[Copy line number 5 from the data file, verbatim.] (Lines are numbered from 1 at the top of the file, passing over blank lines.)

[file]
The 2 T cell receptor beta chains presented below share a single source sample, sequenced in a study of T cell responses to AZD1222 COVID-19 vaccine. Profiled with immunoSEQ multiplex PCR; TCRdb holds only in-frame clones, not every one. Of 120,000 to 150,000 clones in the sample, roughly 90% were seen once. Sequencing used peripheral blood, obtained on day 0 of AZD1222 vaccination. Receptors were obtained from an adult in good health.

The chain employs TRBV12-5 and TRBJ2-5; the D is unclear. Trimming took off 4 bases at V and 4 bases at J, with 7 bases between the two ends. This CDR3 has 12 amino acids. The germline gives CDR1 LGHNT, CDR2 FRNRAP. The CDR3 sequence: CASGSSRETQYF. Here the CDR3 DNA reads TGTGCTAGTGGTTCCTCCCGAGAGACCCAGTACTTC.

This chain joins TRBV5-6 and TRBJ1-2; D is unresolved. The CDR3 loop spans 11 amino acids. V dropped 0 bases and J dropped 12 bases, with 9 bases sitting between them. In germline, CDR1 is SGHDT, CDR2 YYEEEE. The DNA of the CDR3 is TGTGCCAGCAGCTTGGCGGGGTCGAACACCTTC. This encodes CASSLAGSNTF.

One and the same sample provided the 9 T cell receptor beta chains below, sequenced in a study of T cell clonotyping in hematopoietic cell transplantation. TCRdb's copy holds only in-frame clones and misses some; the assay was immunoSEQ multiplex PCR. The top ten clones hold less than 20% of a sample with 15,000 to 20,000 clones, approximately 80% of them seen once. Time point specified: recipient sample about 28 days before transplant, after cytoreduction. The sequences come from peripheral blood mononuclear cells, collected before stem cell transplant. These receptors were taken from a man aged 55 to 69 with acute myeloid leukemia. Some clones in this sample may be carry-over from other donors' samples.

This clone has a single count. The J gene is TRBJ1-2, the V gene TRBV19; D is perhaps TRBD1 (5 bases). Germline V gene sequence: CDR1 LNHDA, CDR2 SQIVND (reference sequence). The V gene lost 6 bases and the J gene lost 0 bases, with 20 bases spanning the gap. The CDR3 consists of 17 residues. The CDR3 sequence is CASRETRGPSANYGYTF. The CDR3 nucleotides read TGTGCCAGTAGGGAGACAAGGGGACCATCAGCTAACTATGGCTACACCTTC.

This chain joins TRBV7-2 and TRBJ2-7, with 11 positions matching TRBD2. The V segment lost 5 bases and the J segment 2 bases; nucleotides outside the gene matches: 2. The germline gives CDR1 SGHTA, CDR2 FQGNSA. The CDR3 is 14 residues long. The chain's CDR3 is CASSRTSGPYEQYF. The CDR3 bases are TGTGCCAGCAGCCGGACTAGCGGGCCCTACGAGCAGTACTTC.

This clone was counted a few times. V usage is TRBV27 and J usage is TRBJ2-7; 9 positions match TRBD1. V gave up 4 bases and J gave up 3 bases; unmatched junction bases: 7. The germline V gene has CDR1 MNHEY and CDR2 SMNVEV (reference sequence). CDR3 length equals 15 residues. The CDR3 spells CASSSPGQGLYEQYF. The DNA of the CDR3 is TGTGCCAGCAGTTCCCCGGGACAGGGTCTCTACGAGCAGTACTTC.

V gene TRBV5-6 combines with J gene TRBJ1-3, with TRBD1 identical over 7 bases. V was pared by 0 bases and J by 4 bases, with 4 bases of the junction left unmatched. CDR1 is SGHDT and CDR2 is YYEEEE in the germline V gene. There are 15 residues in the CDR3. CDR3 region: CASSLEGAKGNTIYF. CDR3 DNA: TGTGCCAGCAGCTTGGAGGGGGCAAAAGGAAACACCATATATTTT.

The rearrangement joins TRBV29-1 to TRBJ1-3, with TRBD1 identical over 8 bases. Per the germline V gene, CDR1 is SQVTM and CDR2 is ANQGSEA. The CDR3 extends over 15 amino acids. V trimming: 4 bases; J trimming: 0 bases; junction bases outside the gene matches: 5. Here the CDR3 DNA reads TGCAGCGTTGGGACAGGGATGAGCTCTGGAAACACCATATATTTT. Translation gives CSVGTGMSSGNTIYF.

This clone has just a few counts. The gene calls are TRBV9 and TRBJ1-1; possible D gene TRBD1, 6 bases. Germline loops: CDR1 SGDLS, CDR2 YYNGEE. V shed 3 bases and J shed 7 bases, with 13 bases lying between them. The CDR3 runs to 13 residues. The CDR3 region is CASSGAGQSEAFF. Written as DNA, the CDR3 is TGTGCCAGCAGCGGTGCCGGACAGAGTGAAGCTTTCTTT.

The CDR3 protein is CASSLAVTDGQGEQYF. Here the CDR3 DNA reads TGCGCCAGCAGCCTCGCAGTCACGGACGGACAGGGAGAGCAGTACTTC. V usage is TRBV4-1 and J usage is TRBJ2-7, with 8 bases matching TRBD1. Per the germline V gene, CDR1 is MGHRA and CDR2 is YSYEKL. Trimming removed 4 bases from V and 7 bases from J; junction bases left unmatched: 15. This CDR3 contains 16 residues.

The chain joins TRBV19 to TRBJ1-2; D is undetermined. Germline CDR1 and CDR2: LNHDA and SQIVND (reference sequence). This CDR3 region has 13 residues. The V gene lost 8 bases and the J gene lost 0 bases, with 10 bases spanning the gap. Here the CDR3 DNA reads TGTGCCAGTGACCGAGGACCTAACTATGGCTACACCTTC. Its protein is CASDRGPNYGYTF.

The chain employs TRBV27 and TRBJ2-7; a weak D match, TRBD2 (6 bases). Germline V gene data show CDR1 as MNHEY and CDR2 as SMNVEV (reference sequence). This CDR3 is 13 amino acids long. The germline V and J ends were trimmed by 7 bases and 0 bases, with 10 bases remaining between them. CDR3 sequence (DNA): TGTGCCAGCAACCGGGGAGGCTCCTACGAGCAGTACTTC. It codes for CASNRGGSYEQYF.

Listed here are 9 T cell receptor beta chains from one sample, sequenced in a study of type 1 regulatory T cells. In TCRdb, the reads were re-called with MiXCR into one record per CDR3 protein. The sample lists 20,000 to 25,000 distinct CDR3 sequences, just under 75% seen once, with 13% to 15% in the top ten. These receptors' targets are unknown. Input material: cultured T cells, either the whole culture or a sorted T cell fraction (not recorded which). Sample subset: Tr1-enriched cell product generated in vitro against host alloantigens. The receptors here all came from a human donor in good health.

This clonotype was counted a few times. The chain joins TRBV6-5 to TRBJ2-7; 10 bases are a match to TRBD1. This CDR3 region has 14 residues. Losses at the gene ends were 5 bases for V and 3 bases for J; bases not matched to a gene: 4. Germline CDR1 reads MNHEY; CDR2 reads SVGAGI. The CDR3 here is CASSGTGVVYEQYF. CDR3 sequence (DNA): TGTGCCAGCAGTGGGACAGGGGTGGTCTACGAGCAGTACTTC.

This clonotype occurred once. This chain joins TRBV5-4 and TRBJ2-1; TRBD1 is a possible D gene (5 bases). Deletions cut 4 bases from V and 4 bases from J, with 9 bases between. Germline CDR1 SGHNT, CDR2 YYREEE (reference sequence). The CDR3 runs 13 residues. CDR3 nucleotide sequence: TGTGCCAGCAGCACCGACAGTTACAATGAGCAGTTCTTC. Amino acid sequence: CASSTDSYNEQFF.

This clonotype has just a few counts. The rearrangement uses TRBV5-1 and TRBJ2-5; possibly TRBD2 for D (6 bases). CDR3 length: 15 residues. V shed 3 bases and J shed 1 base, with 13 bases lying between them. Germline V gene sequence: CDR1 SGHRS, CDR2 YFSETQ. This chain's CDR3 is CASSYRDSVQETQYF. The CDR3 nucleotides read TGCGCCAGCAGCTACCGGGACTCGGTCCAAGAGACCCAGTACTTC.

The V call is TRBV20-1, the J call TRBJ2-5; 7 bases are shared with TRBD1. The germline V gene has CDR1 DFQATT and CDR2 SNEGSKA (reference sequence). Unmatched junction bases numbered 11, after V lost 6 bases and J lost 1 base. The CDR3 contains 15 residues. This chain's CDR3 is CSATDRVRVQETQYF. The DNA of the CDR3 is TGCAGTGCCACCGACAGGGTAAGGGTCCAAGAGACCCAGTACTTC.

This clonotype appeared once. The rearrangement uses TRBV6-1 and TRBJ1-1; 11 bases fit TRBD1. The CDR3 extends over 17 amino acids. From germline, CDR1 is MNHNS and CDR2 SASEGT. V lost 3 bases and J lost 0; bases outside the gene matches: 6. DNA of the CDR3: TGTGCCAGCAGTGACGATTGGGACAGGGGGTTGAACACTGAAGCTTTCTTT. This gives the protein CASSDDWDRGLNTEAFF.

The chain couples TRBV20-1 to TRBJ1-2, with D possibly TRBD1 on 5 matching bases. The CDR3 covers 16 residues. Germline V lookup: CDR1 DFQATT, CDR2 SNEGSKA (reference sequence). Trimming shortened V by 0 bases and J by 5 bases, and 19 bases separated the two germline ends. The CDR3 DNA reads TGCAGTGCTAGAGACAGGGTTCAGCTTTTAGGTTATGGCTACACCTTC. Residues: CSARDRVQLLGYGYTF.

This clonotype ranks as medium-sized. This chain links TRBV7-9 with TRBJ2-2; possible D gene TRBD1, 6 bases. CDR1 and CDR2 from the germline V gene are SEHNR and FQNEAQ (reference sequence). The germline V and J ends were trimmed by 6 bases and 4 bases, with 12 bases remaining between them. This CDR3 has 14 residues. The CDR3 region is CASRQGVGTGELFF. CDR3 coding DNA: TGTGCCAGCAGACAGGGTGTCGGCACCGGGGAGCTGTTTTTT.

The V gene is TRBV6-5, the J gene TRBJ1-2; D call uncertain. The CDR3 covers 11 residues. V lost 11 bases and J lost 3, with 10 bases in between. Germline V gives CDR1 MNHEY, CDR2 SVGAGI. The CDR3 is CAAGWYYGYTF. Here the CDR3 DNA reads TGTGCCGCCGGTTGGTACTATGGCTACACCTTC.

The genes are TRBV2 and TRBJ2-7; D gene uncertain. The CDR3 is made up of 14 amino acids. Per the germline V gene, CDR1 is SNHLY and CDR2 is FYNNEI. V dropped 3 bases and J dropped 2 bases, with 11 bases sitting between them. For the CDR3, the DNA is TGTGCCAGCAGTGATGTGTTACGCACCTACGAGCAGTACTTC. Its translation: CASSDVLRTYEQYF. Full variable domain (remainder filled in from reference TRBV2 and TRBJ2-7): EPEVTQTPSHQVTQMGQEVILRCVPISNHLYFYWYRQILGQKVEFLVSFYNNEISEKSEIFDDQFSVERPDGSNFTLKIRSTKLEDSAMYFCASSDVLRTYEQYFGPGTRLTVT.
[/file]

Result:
This clone has a single count. The J gene is TRBJ1-2, the V gene TRBV19; D is perhaps TRBD1 (5 bases). Germline V gene sequence: CDR1 LNHDA, CDR2 SQIVND (reference sequence). The V gene lost 6 bases and the J gene lost 0 bases, with 20 bases spanning the gap. The CDR3 consists of 17 residues. The CDR3 sequence is CASRETRGPSANYGYTF. The CDR3 nucleotides read TGTGCCAGTAGGGAGACAAGGGGACCATCAGCTAACTATGGCTACACCTTC.